Every therapy session is unique and caters to each individual's specific goals. It is common to schedule a series of weekly sessions, where each session lasts around 60 minutes. Therapy can be short-term, focusing on a specific issue, or longer-term, addressing more complex issues or ongoing personal growth. There may be times when you are asked to take certain actions outside of the therapy sessions, such as reading a relevant book or keeping records to track certain behaviors. It is important to process what has been discussed and integrate it into your life between sessions. For therapy to be most effective, you must be an active participant, both during and between the sessions. People reach successful outcome in therapy when they are willing to take responsibility for their actions, work towards change, and create greater awareness in their lives. Here are some things you can expect during therapy:
- Compassion, respect and understanding
- Faith Integration (if desired)
- Perspectives to reveal persistent patterns and negative feelings
- Real strategies for enacting positive change
- Effective and proven techniques along with practical guidance
Is medication a substitute for therapy?
In some cases a combination of medication and therapy is the right course of action. Working with your medical doctor, you can determine the best option for yourself. It is well established that medication alone is not a long-term solution to mental and emotional problems and the pain they cause. Instead of just treating symptoms, therapy addresses the causes of our distress and problematic behavior patterns. You can best achieve sustained growth and progress with an integrative approach that includes both therapy and medication.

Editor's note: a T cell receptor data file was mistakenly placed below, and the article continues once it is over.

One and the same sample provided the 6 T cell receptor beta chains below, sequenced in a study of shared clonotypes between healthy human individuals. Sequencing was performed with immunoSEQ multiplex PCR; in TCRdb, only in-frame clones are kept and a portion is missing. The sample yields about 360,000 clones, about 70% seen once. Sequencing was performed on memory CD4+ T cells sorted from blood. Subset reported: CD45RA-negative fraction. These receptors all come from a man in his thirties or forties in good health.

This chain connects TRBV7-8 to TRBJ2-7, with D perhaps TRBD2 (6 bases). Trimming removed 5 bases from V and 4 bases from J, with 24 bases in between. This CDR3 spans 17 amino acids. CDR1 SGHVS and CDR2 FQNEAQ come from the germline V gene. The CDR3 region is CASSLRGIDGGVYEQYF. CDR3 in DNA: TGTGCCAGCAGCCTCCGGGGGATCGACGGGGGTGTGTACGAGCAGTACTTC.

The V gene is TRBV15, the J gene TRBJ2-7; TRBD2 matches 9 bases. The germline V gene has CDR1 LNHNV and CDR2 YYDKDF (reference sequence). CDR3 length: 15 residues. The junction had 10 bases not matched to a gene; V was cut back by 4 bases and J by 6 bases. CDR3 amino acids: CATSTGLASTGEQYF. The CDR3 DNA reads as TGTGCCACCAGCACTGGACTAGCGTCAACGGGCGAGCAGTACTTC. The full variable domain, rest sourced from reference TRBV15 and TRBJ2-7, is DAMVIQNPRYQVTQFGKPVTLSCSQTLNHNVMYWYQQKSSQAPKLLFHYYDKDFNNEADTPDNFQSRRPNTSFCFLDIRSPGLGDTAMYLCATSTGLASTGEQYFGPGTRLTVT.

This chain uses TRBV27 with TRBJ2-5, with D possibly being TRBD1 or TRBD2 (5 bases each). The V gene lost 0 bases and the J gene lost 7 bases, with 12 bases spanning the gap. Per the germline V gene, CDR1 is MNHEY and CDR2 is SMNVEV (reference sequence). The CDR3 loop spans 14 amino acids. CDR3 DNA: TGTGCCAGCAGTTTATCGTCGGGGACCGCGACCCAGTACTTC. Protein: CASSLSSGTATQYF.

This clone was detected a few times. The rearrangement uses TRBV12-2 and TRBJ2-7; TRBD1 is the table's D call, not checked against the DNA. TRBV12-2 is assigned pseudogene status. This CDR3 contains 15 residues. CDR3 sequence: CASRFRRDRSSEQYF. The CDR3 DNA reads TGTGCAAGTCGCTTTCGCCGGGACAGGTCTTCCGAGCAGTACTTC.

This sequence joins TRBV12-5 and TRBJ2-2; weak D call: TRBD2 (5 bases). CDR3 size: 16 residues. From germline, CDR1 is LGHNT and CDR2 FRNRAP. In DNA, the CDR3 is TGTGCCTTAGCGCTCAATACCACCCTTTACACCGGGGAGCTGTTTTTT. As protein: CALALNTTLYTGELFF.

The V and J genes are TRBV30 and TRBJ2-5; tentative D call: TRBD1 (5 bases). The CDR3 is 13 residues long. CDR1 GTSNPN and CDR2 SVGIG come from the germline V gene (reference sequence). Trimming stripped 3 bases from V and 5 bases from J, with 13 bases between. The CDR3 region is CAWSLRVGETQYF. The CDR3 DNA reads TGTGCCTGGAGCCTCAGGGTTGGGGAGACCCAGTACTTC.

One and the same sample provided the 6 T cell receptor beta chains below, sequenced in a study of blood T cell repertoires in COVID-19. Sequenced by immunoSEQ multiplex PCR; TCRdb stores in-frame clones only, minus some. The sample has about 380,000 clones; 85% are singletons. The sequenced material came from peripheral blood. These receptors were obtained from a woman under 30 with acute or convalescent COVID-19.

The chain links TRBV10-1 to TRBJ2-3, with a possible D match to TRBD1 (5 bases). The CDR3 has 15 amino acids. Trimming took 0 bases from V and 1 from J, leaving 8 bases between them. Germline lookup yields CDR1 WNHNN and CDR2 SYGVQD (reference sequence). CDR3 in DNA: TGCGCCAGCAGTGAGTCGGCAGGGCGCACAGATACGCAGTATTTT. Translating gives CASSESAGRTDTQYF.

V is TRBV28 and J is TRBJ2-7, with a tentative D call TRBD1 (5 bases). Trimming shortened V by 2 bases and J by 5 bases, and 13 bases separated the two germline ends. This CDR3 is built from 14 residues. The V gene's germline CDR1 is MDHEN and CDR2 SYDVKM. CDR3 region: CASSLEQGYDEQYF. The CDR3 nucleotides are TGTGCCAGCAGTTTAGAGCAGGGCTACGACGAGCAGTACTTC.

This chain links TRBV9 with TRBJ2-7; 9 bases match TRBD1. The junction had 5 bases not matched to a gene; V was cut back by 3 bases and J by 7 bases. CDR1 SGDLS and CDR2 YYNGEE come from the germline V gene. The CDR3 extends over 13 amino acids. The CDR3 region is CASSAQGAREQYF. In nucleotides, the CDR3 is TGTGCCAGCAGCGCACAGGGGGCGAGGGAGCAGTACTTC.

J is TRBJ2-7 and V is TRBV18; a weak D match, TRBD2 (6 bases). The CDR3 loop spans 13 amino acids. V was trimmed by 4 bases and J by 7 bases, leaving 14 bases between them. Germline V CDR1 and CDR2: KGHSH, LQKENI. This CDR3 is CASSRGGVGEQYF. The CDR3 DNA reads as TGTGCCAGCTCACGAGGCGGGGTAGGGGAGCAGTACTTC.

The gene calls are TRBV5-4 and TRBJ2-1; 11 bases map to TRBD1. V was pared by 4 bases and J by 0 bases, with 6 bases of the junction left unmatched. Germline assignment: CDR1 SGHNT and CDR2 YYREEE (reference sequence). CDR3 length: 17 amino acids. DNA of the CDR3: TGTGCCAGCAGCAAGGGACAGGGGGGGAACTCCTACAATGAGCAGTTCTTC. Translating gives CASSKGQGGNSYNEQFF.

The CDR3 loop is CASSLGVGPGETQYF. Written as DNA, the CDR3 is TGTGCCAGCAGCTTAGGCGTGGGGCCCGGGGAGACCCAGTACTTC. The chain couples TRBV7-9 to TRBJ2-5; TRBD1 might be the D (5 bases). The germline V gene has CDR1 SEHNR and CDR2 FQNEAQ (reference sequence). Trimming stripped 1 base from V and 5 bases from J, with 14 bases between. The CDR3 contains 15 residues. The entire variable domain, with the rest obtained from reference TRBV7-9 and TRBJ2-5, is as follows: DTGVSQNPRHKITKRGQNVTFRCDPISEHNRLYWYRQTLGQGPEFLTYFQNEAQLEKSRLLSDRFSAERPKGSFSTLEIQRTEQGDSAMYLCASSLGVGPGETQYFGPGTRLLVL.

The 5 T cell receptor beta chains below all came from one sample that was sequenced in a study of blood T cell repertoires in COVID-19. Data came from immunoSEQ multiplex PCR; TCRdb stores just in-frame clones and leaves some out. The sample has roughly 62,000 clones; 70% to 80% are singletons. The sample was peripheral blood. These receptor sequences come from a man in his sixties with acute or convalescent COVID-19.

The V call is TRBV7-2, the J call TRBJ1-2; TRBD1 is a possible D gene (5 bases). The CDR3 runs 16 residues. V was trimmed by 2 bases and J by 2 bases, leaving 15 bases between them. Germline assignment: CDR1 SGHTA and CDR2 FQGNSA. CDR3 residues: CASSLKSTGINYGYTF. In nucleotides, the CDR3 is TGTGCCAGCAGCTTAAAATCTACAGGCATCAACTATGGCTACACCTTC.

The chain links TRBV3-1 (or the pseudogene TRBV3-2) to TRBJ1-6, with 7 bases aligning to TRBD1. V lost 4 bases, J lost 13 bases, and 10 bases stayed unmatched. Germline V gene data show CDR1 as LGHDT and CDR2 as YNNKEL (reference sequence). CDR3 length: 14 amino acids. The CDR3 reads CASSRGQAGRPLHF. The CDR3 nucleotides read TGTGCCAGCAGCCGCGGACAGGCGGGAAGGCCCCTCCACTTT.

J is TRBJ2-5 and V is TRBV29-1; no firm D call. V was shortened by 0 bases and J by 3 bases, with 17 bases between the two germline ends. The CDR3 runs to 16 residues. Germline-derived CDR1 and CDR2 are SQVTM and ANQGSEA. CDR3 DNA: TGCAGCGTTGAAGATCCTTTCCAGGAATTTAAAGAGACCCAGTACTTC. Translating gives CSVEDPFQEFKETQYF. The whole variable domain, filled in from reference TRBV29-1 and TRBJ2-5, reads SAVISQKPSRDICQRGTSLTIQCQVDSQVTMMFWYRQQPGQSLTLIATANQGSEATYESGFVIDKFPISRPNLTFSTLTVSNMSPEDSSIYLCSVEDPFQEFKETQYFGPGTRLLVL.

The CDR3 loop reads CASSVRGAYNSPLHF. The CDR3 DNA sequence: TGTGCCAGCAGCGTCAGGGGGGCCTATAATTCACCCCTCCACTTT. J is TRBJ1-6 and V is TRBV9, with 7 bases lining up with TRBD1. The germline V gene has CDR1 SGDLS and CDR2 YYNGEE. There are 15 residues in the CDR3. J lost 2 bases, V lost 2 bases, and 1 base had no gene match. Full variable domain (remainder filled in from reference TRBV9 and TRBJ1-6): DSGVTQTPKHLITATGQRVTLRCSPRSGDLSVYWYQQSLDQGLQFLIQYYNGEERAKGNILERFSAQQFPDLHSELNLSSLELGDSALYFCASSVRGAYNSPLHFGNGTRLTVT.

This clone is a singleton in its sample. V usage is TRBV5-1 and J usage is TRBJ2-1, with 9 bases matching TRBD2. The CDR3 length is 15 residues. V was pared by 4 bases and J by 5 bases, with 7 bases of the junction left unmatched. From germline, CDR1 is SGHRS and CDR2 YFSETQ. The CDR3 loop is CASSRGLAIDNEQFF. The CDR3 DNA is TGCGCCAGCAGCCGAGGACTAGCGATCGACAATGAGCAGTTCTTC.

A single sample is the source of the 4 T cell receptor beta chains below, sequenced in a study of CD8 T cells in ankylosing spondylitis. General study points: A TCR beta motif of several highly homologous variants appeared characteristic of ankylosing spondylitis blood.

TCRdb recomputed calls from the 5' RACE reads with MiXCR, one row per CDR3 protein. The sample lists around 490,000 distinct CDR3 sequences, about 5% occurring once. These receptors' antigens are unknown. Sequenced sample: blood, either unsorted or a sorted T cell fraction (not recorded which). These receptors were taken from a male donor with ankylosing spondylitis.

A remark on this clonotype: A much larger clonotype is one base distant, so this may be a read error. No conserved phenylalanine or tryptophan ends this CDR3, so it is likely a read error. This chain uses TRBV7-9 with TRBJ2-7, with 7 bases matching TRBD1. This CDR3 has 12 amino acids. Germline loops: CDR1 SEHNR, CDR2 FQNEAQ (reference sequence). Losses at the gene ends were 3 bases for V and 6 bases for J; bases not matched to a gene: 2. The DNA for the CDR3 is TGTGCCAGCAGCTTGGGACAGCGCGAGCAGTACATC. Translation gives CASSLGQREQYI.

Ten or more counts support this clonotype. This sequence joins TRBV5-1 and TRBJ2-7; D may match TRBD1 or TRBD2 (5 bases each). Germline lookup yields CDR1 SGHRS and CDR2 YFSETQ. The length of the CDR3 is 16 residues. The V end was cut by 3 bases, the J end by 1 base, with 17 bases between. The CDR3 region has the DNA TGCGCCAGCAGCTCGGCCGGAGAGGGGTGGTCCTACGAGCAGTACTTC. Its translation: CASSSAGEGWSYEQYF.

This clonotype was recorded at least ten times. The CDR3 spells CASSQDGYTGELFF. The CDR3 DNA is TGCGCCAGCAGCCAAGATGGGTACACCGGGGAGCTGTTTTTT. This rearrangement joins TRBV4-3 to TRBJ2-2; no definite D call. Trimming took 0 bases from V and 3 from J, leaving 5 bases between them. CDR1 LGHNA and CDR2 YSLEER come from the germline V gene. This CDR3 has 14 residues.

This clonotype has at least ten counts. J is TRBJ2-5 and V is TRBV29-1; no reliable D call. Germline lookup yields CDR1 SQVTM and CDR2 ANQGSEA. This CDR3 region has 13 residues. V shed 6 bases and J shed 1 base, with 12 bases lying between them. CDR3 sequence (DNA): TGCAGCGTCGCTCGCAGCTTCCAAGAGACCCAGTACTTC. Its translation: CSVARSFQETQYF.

Do you accept insurance? How does insurance work?
Pathways is a fee based professional counseling service. While our counselors are in-network with many insurance carriers, it is wise to contact your insurance provider to determine your coverage. As a courtesy to our clients, we submit insurance claims for you. In the event that you do not possess insurance or have limited coverage, we will make every effort to accommodate your situation. To determine your coverage, the first thing you should do is call your insurance carrier and ask the following questions:
- What are my mental health (or behavioral health) benefits?
- Do I have a co-pay, and how much is it for counseling sessions?
- Do I have a deductible, and how much do I have to pay before it is reached?
- If my counselor is not in-network, how much does my insurance pay for an out-of-network provider?
- Do I need a referral from my primary care physician?
- Is a preauthorization number required? If so, what is it?
Is therapy confidential?
The law protects the confidentiality of all communications between a client and counselor. No information is disclosed without prior written permission from the client.
However, there are some exceptions to confidentiality required by law: Exceptions include:
- Suspected abuse of a child, dependent adult, or elder. The therapist is required to report this to the appropriate authorities immediately.
- If a client is threatening serious bodily harm to another person. The therapist is required to notify the police.
- If a client intends to harm himself or herself. The therapist will make every effort to work with the individual to ensure their safety. However, if an individual does not cooperate, additional measures may need to be taken.